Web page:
1959 - Ludwig Mies van der Rohe (1886-1969)

German Pavilion, Barcelona, 1929

Designer: Mies van der Rohe, Ludwig (1886-1969)
Copyright: Robert Elwall/RIBA Library Photographs Collection (1994)

Ludwig Mies (van der Rohe was his mother’s maiden name) was apprenticed to his father, a master mason, from the age of 15. After four years of learning about the possibilities and limitations of masonry construction, Mies moved to Berlin to be apprenticed to a furniture and cabinet maker.


From 1908-11, Mies was apprenticed to Peter Behrns, but left in 1913 to open his own architectural office in Berlin.


Following his service in the First World War, Mies returned to Berlin to demonstrate his vision as a designer. His designs for the Concrete Office Building (1922), Concrete Country House (1923) and the Brick Country House (1924) quickly established his reputation as a pioneer of modern architecture. His work overlapped with painting and sculpture as the boundaries between the artistic disciplines became less rigid.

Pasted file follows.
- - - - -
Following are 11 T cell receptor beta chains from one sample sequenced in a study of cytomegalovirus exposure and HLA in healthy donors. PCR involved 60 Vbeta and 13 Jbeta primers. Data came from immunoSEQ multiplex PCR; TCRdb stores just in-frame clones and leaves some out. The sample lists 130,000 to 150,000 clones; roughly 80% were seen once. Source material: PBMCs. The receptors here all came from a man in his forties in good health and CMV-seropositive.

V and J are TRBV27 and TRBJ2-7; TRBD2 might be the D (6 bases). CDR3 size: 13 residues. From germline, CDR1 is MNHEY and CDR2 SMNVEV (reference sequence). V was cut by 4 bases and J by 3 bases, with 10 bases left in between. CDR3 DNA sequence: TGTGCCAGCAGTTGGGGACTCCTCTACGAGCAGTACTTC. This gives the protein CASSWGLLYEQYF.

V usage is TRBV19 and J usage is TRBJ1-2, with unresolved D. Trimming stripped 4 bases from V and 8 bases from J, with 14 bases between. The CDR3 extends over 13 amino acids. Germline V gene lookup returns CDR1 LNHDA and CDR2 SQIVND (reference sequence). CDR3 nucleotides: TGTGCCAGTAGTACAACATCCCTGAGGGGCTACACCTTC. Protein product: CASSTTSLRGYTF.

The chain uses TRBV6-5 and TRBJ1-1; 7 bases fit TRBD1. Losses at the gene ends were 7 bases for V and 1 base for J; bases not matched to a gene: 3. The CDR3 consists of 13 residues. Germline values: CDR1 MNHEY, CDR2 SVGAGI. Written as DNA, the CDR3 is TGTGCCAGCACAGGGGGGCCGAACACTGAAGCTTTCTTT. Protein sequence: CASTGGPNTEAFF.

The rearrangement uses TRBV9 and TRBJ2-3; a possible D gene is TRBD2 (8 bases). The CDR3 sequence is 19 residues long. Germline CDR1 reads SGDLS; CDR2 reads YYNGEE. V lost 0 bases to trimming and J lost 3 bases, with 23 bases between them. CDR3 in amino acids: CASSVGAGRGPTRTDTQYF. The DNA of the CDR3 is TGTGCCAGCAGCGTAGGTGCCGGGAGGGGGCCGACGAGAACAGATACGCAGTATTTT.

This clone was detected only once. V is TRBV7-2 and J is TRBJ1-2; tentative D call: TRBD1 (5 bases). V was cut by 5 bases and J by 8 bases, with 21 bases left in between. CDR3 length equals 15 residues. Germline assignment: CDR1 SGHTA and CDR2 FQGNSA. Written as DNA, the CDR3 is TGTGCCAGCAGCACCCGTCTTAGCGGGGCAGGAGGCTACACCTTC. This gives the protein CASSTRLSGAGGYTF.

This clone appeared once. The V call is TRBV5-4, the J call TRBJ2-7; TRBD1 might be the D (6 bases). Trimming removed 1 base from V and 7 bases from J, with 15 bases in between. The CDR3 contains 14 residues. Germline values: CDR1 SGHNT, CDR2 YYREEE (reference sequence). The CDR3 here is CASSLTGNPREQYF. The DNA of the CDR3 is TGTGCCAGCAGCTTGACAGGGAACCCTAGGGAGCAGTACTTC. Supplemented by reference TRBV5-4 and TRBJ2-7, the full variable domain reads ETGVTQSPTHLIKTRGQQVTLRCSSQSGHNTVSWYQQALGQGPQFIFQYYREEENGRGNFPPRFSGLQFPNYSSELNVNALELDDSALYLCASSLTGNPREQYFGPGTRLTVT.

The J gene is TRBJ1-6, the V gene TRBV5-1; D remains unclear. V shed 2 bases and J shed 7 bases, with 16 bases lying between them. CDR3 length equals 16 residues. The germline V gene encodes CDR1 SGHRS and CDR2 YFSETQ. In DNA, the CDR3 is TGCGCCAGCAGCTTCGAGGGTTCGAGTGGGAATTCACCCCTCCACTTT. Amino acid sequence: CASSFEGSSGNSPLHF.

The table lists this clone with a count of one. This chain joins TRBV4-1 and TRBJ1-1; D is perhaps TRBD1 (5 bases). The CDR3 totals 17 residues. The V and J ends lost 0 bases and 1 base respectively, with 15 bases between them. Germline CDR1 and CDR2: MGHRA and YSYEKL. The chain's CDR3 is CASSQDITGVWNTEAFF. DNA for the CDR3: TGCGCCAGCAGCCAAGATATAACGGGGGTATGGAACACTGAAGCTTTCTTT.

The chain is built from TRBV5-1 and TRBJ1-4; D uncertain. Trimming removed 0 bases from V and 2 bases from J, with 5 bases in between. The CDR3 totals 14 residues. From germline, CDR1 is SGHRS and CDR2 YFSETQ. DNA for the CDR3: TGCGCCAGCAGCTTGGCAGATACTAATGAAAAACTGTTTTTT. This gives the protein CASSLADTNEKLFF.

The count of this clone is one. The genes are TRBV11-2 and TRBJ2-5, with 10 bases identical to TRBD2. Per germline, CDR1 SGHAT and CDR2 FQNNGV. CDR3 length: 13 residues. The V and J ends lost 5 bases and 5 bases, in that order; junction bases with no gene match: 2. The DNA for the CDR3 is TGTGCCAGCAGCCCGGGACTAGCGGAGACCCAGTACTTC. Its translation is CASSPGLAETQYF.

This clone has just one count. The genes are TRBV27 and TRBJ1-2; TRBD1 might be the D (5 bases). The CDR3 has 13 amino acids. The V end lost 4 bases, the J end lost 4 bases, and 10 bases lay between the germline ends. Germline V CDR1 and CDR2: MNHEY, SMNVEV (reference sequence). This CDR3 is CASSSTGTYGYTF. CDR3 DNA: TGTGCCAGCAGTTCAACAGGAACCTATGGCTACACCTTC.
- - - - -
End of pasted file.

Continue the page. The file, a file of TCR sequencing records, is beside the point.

In 1926, Mies became the first vice-president of the Deutscher Werkbund, an influential organisation founded by architects and industrialists to improve German architecture and design.
The Royal Gold Medal was awarded 'in honour of one of the greatest living figures in architecture.'


Seagram Building, 375 Park Avenue, New York

Designer: Mies van der Rohe, Ludwig (1886-1969)
Copyright: Roy H. Kantorovich/RIBA British Architectural Library Photographs Collection (1979)

In 1929, Mies designed the German Pavilion for the International Exposition at Barcelona, as well as the famous Barcelona chair, both of which were recognised as supreme examples of modernism. He was also appointed Director of the Bauhaus School at Dessau in 1929 which he moved to Berlin in 1931, but which closed in 1933 because of Nazi pressure. By 1937, the period of experimental architectural projects in Germany had ended.


Mies left Germany in 1938 for America at the invitation of Mr and Mrs Resor. He designed a house for them in Wyoming, which was later updated and reinterpreted in the guise of the Farnsworth house (1945). In 1939, Mies was appointed Director of the Illinois Institute of Technology and was commissioned to design the new campus including the Chemical, Engineering and Metallurgy building (1942); the Alumni Memorial Hall (1945); the Chapel (1952); and the Architecture and Design building (1955).


Mies’ masterpiece is considered to be the Seagram Building, a 37 storey office in New York, designed in association with Philip Johnson. His last major work was the New National Gallery in Berlin (1962-67).